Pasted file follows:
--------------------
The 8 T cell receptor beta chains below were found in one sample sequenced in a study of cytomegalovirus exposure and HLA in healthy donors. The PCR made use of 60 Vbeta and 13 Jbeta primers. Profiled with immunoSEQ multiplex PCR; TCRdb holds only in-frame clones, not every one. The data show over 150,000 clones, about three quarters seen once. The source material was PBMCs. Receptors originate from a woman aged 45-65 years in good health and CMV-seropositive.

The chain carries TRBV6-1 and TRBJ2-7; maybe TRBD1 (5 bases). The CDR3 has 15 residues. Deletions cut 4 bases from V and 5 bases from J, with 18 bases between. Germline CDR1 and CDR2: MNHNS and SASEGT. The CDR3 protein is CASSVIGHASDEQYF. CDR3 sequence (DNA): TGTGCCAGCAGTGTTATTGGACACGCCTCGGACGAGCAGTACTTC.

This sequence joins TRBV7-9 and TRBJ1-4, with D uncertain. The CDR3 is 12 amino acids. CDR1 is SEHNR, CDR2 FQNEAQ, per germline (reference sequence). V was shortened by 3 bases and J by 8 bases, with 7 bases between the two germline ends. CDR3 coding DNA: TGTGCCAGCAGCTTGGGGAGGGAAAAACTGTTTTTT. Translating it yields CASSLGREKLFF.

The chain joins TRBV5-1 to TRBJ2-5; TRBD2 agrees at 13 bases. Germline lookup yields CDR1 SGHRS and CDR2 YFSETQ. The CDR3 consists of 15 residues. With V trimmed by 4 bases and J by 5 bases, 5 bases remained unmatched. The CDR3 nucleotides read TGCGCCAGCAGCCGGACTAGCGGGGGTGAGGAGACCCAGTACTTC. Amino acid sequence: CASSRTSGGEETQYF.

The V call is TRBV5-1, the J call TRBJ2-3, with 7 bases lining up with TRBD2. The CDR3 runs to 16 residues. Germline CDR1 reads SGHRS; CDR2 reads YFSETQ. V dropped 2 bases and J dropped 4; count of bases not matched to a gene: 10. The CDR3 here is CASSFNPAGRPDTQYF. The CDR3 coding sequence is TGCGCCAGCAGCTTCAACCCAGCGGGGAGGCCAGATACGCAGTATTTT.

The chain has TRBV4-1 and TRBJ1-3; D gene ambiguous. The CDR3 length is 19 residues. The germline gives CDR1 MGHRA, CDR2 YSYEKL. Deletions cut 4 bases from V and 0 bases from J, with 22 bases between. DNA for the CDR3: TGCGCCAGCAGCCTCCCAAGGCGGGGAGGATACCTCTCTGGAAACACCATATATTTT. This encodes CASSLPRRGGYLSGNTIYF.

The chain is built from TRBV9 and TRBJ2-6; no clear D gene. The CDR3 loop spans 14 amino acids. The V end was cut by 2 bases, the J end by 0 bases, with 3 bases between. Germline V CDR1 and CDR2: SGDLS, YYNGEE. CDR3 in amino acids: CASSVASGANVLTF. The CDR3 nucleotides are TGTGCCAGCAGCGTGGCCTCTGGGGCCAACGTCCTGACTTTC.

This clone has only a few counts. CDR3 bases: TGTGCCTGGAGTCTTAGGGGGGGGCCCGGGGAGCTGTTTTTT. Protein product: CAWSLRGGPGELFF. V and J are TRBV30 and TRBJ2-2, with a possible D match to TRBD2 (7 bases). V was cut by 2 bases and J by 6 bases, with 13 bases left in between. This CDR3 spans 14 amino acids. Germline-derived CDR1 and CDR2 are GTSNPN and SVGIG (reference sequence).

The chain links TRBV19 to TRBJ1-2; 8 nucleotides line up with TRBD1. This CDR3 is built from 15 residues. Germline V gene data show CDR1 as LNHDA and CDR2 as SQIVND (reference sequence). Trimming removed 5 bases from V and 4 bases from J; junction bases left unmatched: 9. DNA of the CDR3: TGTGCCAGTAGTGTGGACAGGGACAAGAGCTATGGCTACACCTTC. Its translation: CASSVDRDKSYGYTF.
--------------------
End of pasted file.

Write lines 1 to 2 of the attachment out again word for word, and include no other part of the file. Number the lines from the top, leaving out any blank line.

The 8 T cell receptor beta chains below were found in one sample sequenced in a study of cytomegalovirus exposure and HLA in healthy donors. The PCR made use of 60 Vbeta and 13 Jbeta primers. Profiled with immunoSEQ multiplex PCR; TCRdb holds only in-frame clones, not every one. The data show over 150,000 clones, about three quarters seen once. The source material was PBMCs. Receptors originate from a woman aged 45-65 years in good health and CMV-seropositive.

The chain carries TRBV6-1 and TRBJ2-7; maybe TRBD1 (5 bases). The CDR3 has 15 residues. Deletions cut 4 bases from V and 5 bases from J, with 18 bases between. Germline CDR1 and CDR2: MNHNS and SASEGT. The CDR3 protein is CASSVIGHASDEQYF. CDR3 sequence (DNA): TGTGCCAGCAGTGTTATTGGACACGCCTCGGACGAGCAGTACTTC.